Migratory birds depend on Earth's magnetic field to navigate, and now there is evidence that humans may be unconsciously in touch with it as well, research shows.
"It appears humans are subconsciously sensing geomagnetism," said Ayumu Matani, a University of Tokyo associate professor of cognitive neuro-engineering and one of the team's researchers. "Earth's magnetic field may be influencing human behavior in some way or other."
The researchers from the University of Tokyo, California Institute of Technology and elsewhere, said March 19 that when they altered the magnetic field in the room a test subject was sitting still in, the person's brain waves were tricked into thinking the person had changed the direction they were facing, when in fact they had not moved.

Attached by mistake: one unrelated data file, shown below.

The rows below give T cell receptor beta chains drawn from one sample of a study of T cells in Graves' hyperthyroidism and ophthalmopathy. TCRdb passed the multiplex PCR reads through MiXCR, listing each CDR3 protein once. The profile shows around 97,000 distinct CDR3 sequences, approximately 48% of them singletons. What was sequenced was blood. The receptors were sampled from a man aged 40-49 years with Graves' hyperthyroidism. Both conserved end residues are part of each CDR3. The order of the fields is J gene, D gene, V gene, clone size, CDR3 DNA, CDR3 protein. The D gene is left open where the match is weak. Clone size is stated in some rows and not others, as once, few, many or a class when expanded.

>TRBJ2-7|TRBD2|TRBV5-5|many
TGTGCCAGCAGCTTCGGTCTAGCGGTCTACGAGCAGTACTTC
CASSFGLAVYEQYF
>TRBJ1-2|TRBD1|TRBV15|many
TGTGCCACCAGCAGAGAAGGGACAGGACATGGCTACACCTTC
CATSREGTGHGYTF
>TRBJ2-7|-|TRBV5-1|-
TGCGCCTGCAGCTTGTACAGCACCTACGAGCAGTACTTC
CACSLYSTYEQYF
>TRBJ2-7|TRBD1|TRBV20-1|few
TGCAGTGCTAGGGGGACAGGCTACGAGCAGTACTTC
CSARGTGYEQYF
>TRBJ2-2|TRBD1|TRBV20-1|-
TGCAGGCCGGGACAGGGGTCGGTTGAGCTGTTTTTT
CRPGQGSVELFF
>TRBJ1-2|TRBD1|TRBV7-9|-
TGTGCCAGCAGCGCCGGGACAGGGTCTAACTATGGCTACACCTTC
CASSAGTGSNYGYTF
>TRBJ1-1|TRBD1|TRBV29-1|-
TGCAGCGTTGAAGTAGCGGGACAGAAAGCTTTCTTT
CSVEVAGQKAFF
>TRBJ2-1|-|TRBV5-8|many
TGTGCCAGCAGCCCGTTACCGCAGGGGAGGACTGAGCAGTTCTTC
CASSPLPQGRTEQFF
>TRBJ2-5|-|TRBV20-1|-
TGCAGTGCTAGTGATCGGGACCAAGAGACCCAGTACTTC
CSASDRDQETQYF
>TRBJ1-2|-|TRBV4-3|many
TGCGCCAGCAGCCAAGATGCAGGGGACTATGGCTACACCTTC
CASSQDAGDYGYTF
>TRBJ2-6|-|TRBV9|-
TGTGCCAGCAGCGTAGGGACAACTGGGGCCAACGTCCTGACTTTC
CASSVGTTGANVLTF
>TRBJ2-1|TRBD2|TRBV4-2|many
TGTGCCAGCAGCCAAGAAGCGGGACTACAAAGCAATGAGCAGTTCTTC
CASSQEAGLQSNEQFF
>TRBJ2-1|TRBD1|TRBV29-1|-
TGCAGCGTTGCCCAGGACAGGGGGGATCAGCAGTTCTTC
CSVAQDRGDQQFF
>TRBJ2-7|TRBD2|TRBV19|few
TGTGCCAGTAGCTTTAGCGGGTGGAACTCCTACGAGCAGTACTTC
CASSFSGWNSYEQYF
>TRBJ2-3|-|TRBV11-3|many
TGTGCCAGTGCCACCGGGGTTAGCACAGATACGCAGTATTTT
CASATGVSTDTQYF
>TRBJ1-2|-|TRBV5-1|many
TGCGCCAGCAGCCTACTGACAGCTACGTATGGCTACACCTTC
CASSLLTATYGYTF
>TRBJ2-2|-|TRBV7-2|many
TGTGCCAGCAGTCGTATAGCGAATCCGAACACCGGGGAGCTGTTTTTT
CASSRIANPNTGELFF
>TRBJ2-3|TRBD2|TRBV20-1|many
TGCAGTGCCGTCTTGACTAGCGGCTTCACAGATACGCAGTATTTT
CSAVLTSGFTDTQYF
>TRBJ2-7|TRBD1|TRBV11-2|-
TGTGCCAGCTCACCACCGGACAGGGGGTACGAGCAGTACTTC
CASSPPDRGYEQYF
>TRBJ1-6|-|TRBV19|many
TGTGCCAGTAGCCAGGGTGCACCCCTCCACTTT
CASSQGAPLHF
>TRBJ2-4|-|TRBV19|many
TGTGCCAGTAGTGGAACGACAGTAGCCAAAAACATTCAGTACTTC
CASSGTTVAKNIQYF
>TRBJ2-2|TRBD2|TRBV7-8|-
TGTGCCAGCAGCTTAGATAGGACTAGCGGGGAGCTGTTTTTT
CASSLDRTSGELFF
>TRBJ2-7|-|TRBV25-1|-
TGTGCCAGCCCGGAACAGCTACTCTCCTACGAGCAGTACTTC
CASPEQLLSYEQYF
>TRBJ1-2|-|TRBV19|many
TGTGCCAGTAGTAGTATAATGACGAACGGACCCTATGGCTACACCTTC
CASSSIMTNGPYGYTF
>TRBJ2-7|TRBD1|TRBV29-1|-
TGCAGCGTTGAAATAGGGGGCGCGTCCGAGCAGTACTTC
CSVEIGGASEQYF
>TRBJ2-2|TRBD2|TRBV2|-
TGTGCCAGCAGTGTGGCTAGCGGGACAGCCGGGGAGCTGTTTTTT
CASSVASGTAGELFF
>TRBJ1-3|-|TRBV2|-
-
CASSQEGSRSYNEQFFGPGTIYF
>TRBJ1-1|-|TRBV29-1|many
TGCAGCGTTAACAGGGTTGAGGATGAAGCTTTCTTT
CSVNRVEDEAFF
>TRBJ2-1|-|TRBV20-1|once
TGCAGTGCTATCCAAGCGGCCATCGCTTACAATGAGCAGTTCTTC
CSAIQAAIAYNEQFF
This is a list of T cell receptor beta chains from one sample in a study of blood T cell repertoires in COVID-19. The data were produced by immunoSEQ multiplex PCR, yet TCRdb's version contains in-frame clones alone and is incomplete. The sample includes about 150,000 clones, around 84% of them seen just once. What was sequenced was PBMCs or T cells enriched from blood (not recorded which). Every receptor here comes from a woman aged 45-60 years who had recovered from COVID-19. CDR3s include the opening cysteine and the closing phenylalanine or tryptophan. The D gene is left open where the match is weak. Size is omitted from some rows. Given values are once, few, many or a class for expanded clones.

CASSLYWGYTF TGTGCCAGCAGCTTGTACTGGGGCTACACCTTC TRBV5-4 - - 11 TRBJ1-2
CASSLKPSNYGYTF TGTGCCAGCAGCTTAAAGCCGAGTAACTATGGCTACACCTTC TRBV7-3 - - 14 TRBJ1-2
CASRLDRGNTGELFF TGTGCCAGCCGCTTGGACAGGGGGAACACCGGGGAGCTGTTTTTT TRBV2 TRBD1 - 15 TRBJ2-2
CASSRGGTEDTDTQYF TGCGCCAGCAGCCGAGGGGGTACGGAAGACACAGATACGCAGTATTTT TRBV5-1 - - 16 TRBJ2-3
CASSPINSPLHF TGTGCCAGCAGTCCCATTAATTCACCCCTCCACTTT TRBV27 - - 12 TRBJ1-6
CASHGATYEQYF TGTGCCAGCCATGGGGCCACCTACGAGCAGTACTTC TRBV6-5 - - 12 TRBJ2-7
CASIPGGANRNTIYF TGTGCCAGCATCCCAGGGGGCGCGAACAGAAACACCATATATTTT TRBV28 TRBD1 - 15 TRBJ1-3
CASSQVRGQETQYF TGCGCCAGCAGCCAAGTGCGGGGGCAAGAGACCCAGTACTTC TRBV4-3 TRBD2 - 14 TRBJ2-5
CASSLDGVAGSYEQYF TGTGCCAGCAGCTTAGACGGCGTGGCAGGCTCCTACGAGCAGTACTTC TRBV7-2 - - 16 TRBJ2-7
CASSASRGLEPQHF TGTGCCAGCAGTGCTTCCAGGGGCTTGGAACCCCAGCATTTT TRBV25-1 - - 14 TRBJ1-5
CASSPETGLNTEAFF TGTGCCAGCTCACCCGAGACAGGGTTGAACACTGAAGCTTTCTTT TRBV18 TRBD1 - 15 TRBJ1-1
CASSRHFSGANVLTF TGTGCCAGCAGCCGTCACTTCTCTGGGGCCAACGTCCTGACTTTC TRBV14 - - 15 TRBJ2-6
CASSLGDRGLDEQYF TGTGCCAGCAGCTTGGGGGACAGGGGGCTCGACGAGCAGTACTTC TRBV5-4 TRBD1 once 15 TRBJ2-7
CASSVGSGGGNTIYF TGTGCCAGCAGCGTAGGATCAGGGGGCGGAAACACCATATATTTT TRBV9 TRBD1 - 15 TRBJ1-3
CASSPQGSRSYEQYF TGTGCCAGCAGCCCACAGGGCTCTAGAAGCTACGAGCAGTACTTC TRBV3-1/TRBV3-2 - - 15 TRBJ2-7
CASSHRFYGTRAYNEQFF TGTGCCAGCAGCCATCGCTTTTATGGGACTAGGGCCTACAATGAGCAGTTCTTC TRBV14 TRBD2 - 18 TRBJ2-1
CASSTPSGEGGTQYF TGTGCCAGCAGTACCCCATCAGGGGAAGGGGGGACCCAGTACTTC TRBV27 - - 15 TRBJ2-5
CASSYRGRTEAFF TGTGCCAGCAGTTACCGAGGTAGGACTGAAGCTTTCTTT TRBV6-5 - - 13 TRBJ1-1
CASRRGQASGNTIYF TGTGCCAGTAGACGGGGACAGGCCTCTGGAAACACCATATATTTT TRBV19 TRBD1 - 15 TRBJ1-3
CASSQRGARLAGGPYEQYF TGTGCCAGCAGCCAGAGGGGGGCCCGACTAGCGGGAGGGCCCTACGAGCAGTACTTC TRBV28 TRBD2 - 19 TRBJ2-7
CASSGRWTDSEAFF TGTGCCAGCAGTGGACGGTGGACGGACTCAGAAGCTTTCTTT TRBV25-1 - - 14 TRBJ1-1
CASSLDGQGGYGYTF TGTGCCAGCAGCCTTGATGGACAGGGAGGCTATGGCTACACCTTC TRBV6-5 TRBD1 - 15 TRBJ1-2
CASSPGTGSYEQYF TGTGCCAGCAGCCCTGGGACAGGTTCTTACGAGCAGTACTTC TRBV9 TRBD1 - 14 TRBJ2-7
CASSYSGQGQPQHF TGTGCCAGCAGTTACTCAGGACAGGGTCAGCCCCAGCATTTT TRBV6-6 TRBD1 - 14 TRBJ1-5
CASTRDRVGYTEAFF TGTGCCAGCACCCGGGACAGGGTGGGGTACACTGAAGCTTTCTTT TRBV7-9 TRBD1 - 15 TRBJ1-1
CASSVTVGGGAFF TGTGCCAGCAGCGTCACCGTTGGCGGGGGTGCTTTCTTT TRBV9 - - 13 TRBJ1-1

Apart from birds of passage, many other species, such as honeybees and salmon, are known to be able to sense the geomagnetic field. A number of experiments had been conducted on humans as well to test if they perceive it, but had so far yielded inconclusive results.
During the latest study, the team had 34 volunteers consisting of men and women from Japan and the United States sit with their eyes closed in a dark, quiet experimental chamber shielded from external electromagnetic waves by metal walls. The chamber was wrapped with coils, which were used to stimulate the subjects magnetically.
Responses were detected in the "alpha waves" of their brains when the magnetic field in the chamber was altered as if the subjects had turned from facing northeast to facing northwest.
The research team announced their results in an article published in the U.S. neuroscience journal eNeuro.